EGU21-13615, updated on 04 Mar 2021
EGU General Assembly 2021
© Author(s) 2021. This work is distributed under
the Creative Commons Attribution 4.0 License.

Mapping Lioz limestone in monuments at Rio de Janeiro, Brazil

Amanda Mozer1, Nuria Castro2, Kátia Mansur3, and Roberto Carlos Ribeiro4
Amanda Mozer et al.
  • 1Geosciences Institute, Federal University of Rio de Janeiro, Rio de Janeiro-RJ, Brazil (
  • 2Centre for Mineral Technology - CETEM/MCTIC, Natural Stones, Rio de Janeiro - RJ, Brazil (
  • 3Geosciences Institute, Federal University of Rio de Janeiro, Rio de Janeiro-RJ, Brazil (
  • 4Centre for Mineral Technology - CETEM/MCTIC, Rio de Janeiro - RJ, Brazil (

Lioz limestone is a well-known Portuguese natural stone, recognised as Global Heritage Stone Resource (GHSR) by the International Union of Geological Sciences (IUGS). This microcrystalline Cretaceous limestone was broadly used in churches and monuments, especially in Lisbon, where it is exploited. It exhibits four varieties of colours: ivory (Lioz), beige (Chainnette), dark pink (Encarnadão), yellow (Amarelo de Negrais), and also many fossils of Rudists, Gastropods and Thalassinoides. This rock was brought to Brazil as ballast in vessels, to stabilise them, and to bring a Portuguese symbol to the "new land". It was mostly used in historical buildings in coastal cities (Belém, Recife, Salvador, São Luis, and Rio de Janeiro) from the 16th to the 20th century, though it can be found in many other of Brazil. The stone that shines in Lisbon, the Royal Stone from Portugal, keeps in Brazilian monuments the memory of the strong relationship between Portugal and Brazil, along this country's history, first as an overseas colony and later as the seat of the United Reign of Brazil, Portugal and the Algarves. The history engraved in these monuments guards that memory, being essential to study the processes of degradation that these rocks suffer. In the central region of Rio de Janeiro, known as “Old Rio”, many heritage buildings present Lioz limestone, usually together with local gneisses, in their construction and ornamentation: in floors, altars in churches, walls, columns and others. Some examples are the Royal Portuguese Cabinet of Reading, the Church of Our Lady of the Candelaria, the Bank of Brazil Cultural Center, the Imperial Palace, the Saint Francis of Paola Church, the Saint Luzia Church, the Master Valentim Fountain, the Holy Cross of the Military Church, the Saint Joseph Church, the Riachuelo Teather, and the Gustavo Capanema Palace. The last one is a symbol of the modernism in Brazil. Some of these buildings are in routes of urban geotourism as a form to disseminate science. These places are relevant in many aspects, such as cultural, historical, architectural, geological and educational. Rio de Janeiro is a coastal city with an average temperature of 23,2ºC, rainfall of 1,278mm per year and relative humidity of 78%. Lioz limestone's alteration gets more accentuated in these conditions, and the deterioration can be even more intense. Another point to observe is that many of these buildings are in high traffic areas, and the pollution emitted by the vehicles is highly prejudicial because of the cycles of dry and wet deposition. The Lioz limestone presents low porosity; however, problems as black crusts and biological colonisation are common and can lead to severe forms of degradation, and the monuments' mischaracterisation. This work aims to elaborate an inventory of the monuments constructed and ornamented with Lioz limestone and the observed decay patterns of this stone in Rio de Janeiro. The inventory and the study of the mechanisms and extension of their degradation over time are crucial for their effective conservation for future generations.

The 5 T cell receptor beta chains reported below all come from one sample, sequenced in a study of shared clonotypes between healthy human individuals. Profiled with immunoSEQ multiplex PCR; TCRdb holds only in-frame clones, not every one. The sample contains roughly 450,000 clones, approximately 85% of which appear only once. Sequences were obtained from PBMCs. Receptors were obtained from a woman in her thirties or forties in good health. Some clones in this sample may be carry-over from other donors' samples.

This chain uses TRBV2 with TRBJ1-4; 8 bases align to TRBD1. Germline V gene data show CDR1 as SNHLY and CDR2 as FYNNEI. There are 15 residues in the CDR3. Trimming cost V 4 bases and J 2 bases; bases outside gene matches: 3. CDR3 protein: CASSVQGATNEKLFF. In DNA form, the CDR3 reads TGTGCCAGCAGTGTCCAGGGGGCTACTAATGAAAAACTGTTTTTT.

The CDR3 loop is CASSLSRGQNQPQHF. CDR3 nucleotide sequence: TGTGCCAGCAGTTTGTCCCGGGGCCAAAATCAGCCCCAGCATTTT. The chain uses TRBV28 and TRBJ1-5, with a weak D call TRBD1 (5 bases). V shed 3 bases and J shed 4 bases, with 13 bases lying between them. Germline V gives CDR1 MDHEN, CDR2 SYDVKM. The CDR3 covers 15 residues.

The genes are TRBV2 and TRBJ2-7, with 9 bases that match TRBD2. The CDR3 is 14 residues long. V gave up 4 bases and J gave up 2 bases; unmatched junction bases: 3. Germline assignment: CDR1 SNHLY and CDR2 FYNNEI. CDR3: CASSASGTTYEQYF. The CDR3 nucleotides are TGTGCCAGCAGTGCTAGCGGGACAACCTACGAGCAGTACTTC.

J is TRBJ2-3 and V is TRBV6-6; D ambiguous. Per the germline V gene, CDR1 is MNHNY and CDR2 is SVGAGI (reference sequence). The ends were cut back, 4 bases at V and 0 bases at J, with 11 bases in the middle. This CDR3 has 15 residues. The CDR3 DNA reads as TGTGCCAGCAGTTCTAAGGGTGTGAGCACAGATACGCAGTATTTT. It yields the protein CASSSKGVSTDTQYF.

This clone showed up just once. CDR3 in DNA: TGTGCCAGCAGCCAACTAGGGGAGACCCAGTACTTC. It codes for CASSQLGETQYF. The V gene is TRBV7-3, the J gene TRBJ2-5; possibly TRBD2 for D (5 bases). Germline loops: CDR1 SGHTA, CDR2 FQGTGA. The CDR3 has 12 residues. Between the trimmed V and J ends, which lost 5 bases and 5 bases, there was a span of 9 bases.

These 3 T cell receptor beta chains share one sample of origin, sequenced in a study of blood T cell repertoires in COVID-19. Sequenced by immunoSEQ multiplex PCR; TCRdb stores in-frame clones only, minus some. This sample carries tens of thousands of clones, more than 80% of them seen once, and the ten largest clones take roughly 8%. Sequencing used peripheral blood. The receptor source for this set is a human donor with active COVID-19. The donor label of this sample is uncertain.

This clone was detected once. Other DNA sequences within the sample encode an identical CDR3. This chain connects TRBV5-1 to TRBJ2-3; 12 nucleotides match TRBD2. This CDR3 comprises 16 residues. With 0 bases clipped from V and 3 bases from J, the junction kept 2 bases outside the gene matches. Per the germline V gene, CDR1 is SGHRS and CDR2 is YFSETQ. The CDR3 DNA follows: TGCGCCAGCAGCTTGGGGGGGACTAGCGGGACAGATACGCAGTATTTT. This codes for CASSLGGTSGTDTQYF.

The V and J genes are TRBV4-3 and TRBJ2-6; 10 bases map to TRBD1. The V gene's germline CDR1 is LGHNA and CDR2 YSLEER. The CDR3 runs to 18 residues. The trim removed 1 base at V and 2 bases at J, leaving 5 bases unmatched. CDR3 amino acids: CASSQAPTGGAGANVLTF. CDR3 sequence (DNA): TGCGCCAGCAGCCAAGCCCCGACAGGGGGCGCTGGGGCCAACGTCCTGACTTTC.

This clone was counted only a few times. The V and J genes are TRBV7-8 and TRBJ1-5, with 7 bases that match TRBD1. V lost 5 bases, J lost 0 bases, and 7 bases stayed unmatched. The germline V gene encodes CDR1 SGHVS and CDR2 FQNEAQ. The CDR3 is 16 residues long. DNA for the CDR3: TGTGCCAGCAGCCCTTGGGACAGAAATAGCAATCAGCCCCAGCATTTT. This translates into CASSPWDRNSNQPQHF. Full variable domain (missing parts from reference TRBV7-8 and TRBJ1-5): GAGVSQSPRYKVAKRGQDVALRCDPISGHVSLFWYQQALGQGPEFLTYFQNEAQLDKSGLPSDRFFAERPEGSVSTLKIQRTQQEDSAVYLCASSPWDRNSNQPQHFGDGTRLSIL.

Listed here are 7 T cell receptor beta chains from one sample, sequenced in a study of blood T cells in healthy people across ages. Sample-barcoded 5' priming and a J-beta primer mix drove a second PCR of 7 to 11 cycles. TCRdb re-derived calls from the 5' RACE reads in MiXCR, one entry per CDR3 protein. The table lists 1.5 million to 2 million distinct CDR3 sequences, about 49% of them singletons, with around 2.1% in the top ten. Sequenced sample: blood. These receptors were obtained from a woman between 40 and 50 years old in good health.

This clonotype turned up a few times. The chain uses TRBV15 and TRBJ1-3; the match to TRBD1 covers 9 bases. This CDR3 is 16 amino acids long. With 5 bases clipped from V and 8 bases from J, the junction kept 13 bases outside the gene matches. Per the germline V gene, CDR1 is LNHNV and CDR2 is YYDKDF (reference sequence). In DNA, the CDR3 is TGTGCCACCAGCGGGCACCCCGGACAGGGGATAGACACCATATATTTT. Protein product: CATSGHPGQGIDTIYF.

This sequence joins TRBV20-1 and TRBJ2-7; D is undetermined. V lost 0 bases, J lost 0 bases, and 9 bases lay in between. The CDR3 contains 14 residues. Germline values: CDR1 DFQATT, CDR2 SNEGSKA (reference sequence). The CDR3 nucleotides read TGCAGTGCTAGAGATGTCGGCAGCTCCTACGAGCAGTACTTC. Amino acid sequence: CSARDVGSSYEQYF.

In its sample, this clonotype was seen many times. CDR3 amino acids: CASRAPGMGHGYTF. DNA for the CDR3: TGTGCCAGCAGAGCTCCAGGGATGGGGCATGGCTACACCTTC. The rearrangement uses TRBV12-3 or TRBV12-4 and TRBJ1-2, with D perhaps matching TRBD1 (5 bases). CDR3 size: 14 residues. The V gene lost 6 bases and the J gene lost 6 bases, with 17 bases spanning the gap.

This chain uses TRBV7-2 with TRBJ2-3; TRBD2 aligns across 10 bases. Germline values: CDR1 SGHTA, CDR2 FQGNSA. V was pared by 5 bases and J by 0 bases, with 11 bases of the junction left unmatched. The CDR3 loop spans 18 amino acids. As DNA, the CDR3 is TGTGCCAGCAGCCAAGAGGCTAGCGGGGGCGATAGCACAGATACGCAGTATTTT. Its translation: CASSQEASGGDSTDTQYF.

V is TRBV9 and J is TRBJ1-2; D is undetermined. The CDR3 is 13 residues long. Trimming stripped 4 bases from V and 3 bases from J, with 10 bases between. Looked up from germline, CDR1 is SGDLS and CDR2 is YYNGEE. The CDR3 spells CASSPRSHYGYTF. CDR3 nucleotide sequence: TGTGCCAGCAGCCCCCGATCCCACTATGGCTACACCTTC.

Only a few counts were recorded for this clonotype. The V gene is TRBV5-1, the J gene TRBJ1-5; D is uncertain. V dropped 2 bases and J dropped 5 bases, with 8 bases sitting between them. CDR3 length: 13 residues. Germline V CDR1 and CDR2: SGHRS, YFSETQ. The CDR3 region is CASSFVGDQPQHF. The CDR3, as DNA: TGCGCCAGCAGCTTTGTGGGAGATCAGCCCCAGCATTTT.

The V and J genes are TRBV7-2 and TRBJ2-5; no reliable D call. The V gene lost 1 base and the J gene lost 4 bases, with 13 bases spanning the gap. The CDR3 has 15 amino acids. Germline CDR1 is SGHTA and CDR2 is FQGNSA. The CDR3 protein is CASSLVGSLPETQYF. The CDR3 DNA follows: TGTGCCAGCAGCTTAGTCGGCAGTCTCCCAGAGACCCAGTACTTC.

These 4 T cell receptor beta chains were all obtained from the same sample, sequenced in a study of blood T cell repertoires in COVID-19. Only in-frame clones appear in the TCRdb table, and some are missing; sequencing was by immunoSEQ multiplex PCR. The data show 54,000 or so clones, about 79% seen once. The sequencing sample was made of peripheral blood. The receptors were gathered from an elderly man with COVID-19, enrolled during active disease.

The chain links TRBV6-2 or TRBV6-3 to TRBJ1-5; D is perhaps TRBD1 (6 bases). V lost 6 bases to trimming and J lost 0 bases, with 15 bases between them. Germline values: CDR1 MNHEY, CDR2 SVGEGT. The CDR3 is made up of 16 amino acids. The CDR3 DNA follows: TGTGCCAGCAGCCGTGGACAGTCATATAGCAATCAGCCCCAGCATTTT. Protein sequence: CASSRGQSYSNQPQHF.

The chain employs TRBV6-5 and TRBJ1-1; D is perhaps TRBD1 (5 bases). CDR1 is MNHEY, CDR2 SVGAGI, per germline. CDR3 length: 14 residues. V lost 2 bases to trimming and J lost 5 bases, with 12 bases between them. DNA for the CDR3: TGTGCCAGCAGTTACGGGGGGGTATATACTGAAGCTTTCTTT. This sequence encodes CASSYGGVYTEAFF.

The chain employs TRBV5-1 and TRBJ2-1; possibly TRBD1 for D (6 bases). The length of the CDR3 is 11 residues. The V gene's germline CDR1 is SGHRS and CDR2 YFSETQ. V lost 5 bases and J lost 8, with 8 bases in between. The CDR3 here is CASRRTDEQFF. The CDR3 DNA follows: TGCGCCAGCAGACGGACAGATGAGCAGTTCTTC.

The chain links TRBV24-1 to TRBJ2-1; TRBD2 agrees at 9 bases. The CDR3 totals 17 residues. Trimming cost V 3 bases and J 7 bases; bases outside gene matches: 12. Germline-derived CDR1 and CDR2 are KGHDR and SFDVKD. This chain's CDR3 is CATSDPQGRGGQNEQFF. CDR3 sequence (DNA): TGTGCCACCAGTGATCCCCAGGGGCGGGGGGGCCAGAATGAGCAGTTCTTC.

How to cite: Mozer, A., Castro, N., Mansur, K., and Ribeiro, R. C.: Mapping Lioz limestone in monuments at Rio de Janeiro, Brazil, EGU General Assembly 2021, online, 19–30 Apr 2021, EGU21-13615,, 2021.

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